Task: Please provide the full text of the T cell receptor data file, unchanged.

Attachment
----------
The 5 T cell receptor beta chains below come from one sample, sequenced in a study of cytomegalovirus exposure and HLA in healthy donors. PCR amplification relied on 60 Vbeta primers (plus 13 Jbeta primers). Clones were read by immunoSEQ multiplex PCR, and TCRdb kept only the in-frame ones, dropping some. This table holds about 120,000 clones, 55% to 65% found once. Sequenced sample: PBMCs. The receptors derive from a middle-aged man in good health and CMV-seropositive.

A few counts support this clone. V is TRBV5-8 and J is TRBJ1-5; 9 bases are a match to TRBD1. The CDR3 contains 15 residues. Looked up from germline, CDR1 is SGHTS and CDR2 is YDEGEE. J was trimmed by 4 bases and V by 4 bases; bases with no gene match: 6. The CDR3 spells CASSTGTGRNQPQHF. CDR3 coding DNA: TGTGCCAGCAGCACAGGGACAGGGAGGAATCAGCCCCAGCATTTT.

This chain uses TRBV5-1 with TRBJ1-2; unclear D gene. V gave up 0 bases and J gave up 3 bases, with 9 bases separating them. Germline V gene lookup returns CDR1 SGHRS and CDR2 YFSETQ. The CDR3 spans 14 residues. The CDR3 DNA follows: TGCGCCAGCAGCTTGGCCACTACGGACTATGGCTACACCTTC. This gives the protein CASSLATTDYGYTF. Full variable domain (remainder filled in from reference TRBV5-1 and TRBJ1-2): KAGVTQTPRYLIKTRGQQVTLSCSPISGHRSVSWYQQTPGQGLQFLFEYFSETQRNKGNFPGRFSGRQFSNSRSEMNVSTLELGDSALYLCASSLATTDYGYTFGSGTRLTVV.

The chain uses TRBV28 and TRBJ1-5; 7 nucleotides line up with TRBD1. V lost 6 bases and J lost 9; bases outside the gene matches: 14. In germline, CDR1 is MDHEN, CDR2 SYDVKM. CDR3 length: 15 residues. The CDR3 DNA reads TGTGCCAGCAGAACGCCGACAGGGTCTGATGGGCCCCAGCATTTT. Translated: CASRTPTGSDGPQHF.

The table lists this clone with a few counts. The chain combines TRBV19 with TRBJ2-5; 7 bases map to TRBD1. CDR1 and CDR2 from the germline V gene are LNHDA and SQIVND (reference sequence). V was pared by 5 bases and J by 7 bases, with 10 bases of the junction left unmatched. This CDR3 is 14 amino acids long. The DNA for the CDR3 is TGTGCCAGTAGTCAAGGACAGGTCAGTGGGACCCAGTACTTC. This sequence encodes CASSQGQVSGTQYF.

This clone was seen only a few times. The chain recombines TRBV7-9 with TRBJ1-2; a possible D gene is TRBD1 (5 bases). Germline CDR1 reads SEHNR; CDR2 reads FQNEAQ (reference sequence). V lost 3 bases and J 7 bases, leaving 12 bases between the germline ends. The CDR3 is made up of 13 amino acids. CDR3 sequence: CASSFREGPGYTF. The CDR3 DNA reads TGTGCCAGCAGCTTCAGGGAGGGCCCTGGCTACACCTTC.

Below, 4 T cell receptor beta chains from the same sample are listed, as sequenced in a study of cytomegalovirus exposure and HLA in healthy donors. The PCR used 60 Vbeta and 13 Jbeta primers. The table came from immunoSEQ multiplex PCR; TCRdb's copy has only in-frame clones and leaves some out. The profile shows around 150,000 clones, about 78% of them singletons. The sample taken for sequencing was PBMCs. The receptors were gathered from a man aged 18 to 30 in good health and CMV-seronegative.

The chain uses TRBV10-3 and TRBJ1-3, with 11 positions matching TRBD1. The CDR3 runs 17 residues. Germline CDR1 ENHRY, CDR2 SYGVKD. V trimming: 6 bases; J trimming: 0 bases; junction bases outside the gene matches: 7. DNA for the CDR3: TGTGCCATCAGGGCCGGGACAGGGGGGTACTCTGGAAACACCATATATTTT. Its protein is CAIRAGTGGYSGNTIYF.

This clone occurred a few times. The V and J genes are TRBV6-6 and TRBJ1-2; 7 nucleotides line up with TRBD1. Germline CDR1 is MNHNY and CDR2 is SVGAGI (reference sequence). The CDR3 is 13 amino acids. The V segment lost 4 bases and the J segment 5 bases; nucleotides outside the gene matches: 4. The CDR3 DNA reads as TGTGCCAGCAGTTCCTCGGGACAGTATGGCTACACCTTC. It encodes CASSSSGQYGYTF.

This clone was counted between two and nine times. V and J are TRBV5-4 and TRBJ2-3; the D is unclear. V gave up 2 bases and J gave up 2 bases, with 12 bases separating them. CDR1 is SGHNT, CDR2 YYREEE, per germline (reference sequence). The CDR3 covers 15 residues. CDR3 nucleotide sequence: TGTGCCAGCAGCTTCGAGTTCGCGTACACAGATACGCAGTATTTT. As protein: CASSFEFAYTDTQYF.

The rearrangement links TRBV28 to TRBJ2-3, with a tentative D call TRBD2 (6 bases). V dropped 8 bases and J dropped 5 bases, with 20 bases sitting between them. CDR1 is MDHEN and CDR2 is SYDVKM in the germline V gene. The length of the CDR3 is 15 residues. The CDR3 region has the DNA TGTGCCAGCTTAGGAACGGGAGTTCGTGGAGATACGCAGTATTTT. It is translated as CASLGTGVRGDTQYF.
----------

The 5 T cell receptor beta chains below come from one sample, sequenced in a study of cytomegalovirus exposure and HLA in healthy donors. PCR amplification relied on 60 Vbeta primers (plus 13 Jbeta primers). Clones were read by immunoSEQ multiplex PCR, and TCRdb kept only the in-frame ones, dropping some. This table holds about 120,000 clones, 55% to 65% found once. Sequenced sample: PBMCs. The receptors derive from a middle-aged man in good health and CMV-seropositive.

A few counts support this clone. V is TRBV5-8 and J is TRBJ1-5; 9 bases are a match to TRBD1. The CDR3 contains 15 residues. Looked up from germline, CDR1 is SGHTS and CDR2 is YDEGEE. J was trimmed by 4 bases and V by 4 bases; bases with no gene match: 6. The CDR3 spells CASSTGTGRNQPQHF. CDR3 coding DNA: TGTGCCAGCAGCACAGGGACAGGGAGGAATCAGCCCCAGCATTTT.

This chain uses TRBV5-1 with TRBJ1-2; unclear D gene. V gave up 0 bases and J gave up 3 bases, with 9 bases separating them. Germline V gene lookup returns CDR1 SGHRS and CDR2 YFSETQ. The CDR3 spans 14 residues. The CDR3 DNA follows: TGCGCCAGCAGCTTGGCCACTACGGACTATGGCTACACCTTC. This gives the protein CASSLATTDYGYTF. Full variable domain (remainder filled in from reference TRBV5-1 and TRBJ1-2): KAGVTQTPRYLIKTRGQQVTLSCSPISGHRSVSWYQQTPGQGLQFLFEYFSETQRNKGNFPGRFSGRQFSNSRSEMNVSTLELGDSALYLCASSLATTDYGYTFGSGTRLTVV.

The chain uses TRBV28 and TRBJ1-5; 7 nucleotides line up with TRBD1. V lost 6 bases and J lost 9; bases outside the gene matches: 14. In germline, CDR1 is MDHEN, CDR2 SYDVKM. CDR3 length: 15 residues. The CDR3 DNA reads TGTGCCAGCAGAACGCCGACAGGGTCTGATGGGCCCCAGCATTTT. Translated: CASRTPTGSDGPQHF.

The table lists this clone with a few counts. The chain combines TRBV19 with TRBJ2-5; 7 bases map to TRBD1. CDR1 and CDR2 from the germline V gene are LNHDA and SQIVND (reference sequence). V was pared by 5 bases and J by 7 bases, with 10 bases of the junction left unmatched. This CDR3 is 14 amino acids long. The DNA for the CDR3 is TGTGCCAGTAGTCAAGGACAGGTCAGTGGGACCCAGTACTTC. This sequence encodes CASSQGQVSGTQYF.

This clone was seen only a few times. The chain recombines TRBV7-9 with TRBJ1-2; a possible D gene is TRBD1 (5 bases). Germline CDR1 reads SEHNR; CDR2 reads FQNEAQ (reference sequence). V lost 3 bases and J 7 bases, leaving 12 bases between the germline ends. The CDR3 is made up of 13 amino acids. CDR3 sequence: CASSFREGPGYTF. The CDR3 DNA reads TGTGCCAGCAGCTTCAGGGAGGGCCCTGGCTACACCTTC.

Below, 4 T cell receptor beta chains from the same sample are listed, as sequenced in a study of cytomegalovirus exposure and HLA in healthy donors. The PCR used 60 Vbeta and 13 Jbeta primers. The table came from immunoSEQ multiplex PCR; TCRdb's copy has only in-frame clones and leaves some out. The profile shows around 150,000 clones, about 78% of them singletons. The sample taken for sequencing was PBMCs. The receptors were gathered from a man aged 18 to 30 in good health and CMV-seronegative.

The chain uses TRBV10-3 and TRBJ1-3, with 11 positions matching TRBD1. The CDR3 runs 17 residues. Germline CDR1 ENHRY, CDR2 SYGVKD. V trimming: 6 bases; J trimming: 0 bases; junction bases outside the gene matches: 7. DNA for the CDR3: TGTGCCATCAGGGCCGGGACAGGGGGGTACTCTGGAAACACCATATATTTT. Its protein is CAIRAGTGGYSGNTIYF.

This clone occurred a few times. The V and J genes are TRBV6-6 and TRBJ1-2; 7 nucleotides line up with TRBD1. Germline CDR1 is MNHNY and CDR2 is SVGAGI (reference sequence). The CDR3 is 13 amino acids. The V segment lost 4 bases and the J segment 5 bases; nucleotides outside the gene matches: 4. The CDR3 DNA reads as TGTGCCAGCAGTTCCTCGGGACAGTATGGCTACACCTTC. It encodes CASSSSGQYGYTF.

This clone was counted between two and nine times. V and J are TRBV5-4 and TRBJ2-3; the D is unclear. V gave up 2 bases and J gave up 2 bases, with 12 bases separating them. CDR1 is SGHNT, CDR2 YYREEE, per germline (reference sequence). The CDR3 covers 15 residues. CDR3 nucleotide sequence: TGTGCCAGCAGCTTCGAGTTCGCGTACACAGATACGCAGTATTTT. As protein: CASSFEFAYTDTQYF.

The rearrangement links TRBV28 to TRBJ2-3, with a tentative D call TRBD2 (6 bases). V dropped 8 bases and J dropped 5 bases, with 20 bases sitting between them. CDR1 is MDHEN and CDR2 is SYDVKM in the germline V gene. The length of the CDR3 is 15 residues. The CDR3 region has the DNA TGTGCCAGCTTAGGAACGGGAGTTCGTGGAGATACGCAGTATTTT. It is translated as CASLGTGVRGDTQYF.